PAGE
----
A protest at the eviction of an African-American pastor, whose house had been sold by his bank after the foreclosure crisis. A white female entrepreneur expressing guilt about buying a home in the Bayview District, because it was the only place in the city that was affordable to her. One of the iconic Mission muralist non-profits looking to raise $200,000 in a matter of weeks as a down payment on the building they’re housed in, lest it gets sold to an owner that will presumably evict them. A handful of tech entrepreneurs of color in Oakland trying to set a respectful, inclusive culture before Uber moves in. Friends who are social workers, and then even highly-paid lawyers or doctors moving out of the region because they can’t see a long-term future here.
It’s just constant.

When the iconic Californian writer Joan Didion left New York for Los Angeles after the age of 28, she wrote, “One of the mixed blessings of being twenty and twenty-one and even twenty-three is the conviction that nothing like this, all evidence to the contrary notwithstanding, has ever happened to anyone before.”

Of course, nothing like this has ever happened before.

Almost one hundred fifty years ago in 1858, a nineteen-year-old arrived in San Francisco after a five-month stint as a steward on ship crossing South America’s Cape Horn from Philadelphia. After staying with a cousin, this young man, Henry George, would eventually take up residence in the Mission District.

It was a few years after the Gold Rush had ended, but just the beginning of a new railroad boom. An indecisive, young man, George tried his hand at being a printer, a farm laborer and a weigher at a rice mill, according to historian Edward T O’Donnell’s new biography, “Henry George and the Crisis of Inequality.” (I crib lots of details from O’Donnell’s work in this piece, so if you like it, you should just buy his book).

George eventually settled into printing and typesetting, although stable employment was always a remote reality for him.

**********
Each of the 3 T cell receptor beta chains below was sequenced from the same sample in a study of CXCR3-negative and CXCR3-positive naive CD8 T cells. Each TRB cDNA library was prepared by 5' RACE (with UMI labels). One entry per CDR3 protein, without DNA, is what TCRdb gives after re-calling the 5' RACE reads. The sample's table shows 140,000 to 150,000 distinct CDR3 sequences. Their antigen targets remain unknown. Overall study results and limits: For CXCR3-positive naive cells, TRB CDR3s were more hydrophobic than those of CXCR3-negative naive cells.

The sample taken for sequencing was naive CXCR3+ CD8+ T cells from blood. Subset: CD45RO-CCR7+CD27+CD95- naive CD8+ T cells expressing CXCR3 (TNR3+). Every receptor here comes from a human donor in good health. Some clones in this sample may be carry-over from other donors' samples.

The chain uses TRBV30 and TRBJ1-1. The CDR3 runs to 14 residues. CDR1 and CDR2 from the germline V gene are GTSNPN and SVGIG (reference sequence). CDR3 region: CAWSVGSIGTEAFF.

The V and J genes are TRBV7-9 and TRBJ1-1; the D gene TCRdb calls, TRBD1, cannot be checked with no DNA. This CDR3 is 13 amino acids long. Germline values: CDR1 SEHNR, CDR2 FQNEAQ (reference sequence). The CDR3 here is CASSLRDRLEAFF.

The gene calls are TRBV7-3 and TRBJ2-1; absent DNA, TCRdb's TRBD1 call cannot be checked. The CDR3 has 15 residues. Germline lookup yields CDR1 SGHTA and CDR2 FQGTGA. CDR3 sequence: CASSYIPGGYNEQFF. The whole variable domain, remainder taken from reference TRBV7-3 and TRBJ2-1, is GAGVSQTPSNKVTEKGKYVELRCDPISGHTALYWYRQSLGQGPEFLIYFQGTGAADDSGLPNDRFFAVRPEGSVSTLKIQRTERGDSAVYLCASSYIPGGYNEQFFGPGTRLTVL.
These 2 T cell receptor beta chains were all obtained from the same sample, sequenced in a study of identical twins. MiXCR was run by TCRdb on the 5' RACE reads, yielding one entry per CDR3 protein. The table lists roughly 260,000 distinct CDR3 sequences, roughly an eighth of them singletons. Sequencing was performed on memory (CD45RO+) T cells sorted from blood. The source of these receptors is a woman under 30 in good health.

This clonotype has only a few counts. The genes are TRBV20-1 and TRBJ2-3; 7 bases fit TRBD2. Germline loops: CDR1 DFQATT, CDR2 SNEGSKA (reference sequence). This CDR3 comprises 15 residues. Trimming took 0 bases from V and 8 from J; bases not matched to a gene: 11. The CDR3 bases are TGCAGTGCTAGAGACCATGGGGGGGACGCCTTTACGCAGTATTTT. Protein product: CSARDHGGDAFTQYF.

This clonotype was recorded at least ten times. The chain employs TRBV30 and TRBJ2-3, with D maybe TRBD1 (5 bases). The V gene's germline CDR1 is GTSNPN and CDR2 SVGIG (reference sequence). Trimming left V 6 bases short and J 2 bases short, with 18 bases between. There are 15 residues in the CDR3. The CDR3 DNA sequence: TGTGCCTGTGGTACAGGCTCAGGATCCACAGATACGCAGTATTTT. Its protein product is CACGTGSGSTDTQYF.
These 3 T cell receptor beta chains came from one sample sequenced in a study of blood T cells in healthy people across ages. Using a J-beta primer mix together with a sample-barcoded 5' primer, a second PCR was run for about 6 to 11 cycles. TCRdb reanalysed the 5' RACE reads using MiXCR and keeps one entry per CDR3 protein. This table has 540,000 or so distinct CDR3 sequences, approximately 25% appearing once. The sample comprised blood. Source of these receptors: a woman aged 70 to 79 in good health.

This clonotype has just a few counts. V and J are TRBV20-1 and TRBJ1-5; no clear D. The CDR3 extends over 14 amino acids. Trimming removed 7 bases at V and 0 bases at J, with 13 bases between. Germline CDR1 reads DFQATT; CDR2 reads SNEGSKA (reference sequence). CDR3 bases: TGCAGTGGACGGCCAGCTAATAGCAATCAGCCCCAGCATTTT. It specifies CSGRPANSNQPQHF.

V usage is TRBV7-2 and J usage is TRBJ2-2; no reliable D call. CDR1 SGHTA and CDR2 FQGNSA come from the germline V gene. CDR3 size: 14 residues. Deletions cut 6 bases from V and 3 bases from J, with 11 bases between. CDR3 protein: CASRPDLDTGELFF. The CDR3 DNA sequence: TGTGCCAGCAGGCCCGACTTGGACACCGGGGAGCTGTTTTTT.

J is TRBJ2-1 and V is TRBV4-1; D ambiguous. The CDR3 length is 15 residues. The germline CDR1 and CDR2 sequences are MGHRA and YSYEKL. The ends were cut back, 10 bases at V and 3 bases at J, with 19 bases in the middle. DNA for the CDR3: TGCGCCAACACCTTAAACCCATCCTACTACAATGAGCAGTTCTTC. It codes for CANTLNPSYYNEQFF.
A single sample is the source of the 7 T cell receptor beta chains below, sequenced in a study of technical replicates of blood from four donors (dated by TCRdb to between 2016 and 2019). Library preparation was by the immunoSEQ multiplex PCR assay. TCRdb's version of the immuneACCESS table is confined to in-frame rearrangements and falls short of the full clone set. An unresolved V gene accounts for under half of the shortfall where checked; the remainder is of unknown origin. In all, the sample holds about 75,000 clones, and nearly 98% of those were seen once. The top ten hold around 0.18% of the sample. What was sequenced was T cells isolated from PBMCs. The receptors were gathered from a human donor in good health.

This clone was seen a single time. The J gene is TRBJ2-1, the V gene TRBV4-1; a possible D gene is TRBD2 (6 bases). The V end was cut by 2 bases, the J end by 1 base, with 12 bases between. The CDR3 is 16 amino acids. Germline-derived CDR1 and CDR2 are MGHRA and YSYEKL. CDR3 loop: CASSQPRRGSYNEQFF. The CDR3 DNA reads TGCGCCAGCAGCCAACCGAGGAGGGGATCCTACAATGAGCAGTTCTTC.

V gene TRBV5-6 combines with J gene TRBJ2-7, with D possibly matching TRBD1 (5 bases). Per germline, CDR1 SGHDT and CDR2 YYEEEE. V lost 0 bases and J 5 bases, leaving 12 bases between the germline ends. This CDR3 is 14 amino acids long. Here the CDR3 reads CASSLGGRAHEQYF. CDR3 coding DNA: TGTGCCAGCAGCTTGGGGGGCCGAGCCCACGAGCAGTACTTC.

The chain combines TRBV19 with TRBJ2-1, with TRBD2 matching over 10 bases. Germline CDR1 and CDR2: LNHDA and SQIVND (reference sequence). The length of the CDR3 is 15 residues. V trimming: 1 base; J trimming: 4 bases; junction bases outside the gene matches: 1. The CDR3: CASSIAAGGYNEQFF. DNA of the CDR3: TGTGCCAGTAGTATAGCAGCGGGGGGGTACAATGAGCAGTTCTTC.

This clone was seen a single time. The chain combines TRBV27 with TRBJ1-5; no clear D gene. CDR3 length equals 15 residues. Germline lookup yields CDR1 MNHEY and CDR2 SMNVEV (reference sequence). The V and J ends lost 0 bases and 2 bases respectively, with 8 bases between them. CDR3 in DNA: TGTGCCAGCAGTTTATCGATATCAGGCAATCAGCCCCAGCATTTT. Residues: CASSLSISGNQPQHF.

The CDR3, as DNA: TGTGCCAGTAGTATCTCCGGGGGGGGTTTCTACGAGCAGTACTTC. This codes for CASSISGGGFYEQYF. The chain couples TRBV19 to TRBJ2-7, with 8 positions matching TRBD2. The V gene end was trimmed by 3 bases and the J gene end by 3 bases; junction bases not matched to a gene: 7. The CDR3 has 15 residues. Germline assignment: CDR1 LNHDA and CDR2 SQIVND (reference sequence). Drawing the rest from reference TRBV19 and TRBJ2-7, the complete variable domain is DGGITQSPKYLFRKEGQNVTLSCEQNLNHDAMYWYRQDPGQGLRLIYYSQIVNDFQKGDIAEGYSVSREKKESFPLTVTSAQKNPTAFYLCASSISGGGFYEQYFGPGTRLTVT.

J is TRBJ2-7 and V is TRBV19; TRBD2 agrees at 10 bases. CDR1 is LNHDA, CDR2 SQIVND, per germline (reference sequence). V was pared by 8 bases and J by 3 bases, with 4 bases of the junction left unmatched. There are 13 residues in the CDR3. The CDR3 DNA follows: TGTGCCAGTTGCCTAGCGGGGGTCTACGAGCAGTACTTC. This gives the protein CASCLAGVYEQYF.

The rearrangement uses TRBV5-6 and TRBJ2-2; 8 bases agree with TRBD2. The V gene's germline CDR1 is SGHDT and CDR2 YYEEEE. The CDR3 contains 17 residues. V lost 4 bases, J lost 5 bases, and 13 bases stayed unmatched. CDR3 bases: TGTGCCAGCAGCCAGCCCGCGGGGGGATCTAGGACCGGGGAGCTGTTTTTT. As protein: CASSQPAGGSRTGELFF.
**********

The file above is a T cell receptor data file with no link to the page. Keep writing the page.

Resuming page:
By 1865, his floundering printing business had brought him to the brink of starvation. With an eight-month pregnant wife who had pawned everything but her wedding ring, the situation became hopeless. On the day that she gave birth, he stepped out into the rain to beg for money.
“I stopped a man — a stranger — and told him I wanted $5. He asked what I wanted it for. I told him that my wife was confined and that I had nothing to give her to eat. He gave me the money. If he had not, I think I was desperate enough to have killed him.
That deeply personal experience with poverty left a mark on George for the rest of his life. He would always remember what this feeling of absolute want was like.

Over the years, he became vocal as an editor on issues of the day like the construction of the railroads. The year before Leland Stanford drove the golden spike into the railroads connecting the Atlantic and the Pacific Oceans at Promontory, Utah, George wrote an essay on the promises and drawbacks of the new transportation technology.

Is it too much to say that this city of ours must become the first city of the continent; and is it too much to say that the first city of the continent must ultimately be the first city of the world? And when we remember the irresistible tendency of modern times to concentration — remember that New York, Paris and London are still growing faster than ever — where shall we set bounds to the future population and wealth of San Francisco; where find a parallel for the city which a century hence will surround this bay?